Last June, the Council of European Energy Regulators (CEER) published an interesting study on collective self-consumption from the perspective of regulators. This study, based on the analysis of several cases of collective self-consumption across Europe, encourages the development of these initiatives but stresses the need to put in place a transparent and reliable regulatory framework to ensure the durability of these new models of consumption and ensure equity among all energy consumers.
A model supported by Europe
While self-consumption is allowed in most European countries, Europe has decided to go a step further by formally establishing a framework for collective self-consumption during the revision of the Directive on the promotion of renewable energies in December 2018. The recent development of the shared economy, which has fostered the emergence of new energy consumption patterns based in particular on the sharing of electricity between producers and consumers, has led Europe to introduce the concept of renewable energy community (REC) in the regulation to provide it with a legal entity.
In this context, the RECs are authorised on the one hand to produce, consume, store and sell renewable energy and, on the other hand, to share, within the community, the renewable energy produced by the renewable energy units owned by the community. Europe believes that collective self-consumption and the resulting models will contribute to the goal of carbon neutrality in 2050, participate in the democratisation of energy systems and promote local economic and social development.
Various models of collective self-consumption
The lack of a clear legal framework in the different European countries has favored the emergence of multiple and specific models of collective self-consumption within pilot initiatives or through an existing legal framework (case in France).
Following its analysis of several cases of collective self-consumption in Europe, the CEER categorized the projects into 3 categories:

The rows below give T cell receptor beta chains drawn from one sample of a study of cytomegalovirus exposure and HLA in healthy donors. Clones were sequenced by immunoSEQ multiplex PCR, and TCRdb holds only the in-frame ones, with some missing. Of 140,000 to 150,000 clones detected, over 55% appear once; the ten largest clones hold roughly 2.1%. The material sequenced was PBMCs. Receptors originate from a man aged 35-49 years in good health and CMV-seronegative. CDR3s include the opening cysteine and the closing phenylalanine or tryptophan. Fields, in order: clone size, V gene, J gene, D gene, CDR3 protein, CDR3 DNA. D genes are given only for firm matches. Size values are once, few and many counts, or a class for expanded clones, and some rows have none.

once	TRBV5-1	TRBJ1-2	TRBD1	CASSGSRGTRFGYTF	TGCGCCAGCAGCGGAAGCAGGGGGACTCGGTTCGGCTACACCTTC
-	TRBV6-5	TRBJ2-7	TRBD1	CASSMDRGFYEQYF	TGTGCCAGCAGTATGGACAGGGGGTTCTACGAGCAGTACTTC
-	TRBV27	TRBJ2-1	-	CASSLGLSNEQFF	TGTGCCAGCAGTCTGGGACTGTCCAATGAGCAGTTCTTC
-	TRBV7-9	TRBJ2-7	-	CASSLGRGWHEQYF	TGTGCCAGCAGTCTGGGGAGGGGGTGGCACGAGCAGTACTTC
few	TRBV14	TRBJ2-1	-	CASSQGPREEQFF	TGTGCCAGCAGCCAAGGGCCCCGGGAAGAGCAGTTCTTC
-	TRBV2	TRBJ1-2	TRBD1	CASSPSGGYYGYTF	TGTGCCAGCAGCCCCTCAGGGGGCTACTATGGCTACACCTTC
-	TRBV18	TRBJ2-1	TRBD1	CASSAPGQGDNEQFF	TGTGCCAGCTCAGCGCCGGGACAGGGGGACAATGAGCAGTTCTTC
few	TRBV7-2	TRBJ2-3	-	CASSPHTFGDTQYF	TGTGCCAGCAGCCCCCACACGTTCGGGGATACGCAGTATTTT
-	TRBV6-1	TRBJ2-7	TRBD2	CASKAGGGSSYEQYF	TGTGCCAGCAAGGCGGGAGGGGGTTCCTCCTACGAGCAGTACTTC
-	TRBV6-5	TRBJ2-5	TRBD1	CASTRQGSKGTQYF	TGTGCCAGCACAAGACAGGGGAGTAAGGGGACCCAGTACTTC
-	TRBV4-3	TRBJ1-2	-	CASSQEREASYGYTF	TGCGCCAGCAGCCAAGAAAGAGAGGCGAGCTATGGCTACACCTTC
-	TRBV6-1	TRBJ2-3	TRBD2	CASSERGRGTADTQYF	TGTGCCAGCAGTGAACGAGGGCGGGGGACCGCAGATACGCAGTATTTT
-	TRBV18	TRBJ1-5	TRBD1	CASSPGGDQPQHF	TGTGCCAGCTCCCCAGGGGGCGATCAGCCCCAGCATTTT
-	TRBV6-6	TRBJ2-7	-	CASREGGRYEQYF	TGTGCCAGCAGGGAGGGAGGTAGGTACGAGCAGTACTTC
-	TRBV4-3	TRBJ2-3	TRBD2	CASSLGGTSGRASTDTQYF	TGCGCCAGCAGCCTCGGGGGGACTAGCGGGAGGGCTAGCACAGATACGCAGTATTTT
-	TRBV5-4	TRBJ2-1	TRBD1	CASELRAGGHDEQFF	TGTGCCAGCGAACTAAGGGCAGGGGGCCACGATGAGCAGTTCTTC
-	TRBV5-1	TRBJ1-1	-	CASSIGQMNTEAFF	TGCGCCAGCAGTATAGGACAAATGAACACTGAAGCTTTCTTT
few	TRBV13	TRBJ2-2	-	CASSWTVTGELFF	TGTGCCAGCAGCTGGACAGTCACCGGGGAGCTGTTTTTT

- Community owned generation assets : This is the most common case. In this case, the renewable energy produced is not self-consumed by members of the community but resold to a supplier. Revenues are shared among members or reinjected into other renewable production projects. Typically, citizen cooperatives for renewable energy production fall within this framework.
- Virtual sharing over the grid : Here, the community produces and shares renewable energy between its members through the public electricity grid. This type of sharing is organised by a common energy supplier that is responsible for matching production and consumption to maximise self-consumption rate.
- Sharing of local production through community grids : In the latter case, the energy produced is physically shared on a private network owned by the energy community. This is the case of the microgrid. Historically, this model has been developed on disconnected islands of the continent. But initiatives based on this model have also emerged in regions with a public network, motivated by the desire to produce and consume energy locally and reduce transport costs.
The challenges of setting up energy communities
The wild European definition to the notion of a renewable energy community obliges European countries to set up a legal framework to guide the development of these new consumption models that are shaking up the traditional supplier-client relationship. Indeed, the energy community could play the role of supplier, aggregator and even in some cases network managers.
The CEER identifies several constraints to be raised in order to secure the model, the main are summarised below:
- In-depth knowledge of grid operation:
One of the main advantages advanced in (collective) self-consumption projects is the reduction in the use of the public grid and consequently the reduction of distribution costs.
However, according to the CEER, these distribution costs will only decrease if users are encouraged to change their consumption behaviours and if their consumption is actively managed to maximise self-consumption rate and reduce peaks on the grid. This task requires a thorough knowledge of grid’s technical current and voltage limits adjusted for real-time losses current and to avoid network constraints. It also requires that participants in the system receive price signals to match their consumption to production.
- Coordination between the local supplier and the « back-up »:
Shared local production will provide a part of a customer’s energy needs but in most cases a back-up supplier will still be needed to meet demand when the local production is not generating.
This implies that the same delivery point could be supplied by several sources:
– The local supplier (energy community);
– The back-up provider (historical supplier);
– The energy purchased through a virtual sharing platform.
In this case, the balancing issue must be addressed. The challenge concerns the allocation of energy volumes between the local supplier, the back-up provider and the virtual platform. According to the CEER, if the balancing must be managed by the back-up provider, two cases may appear: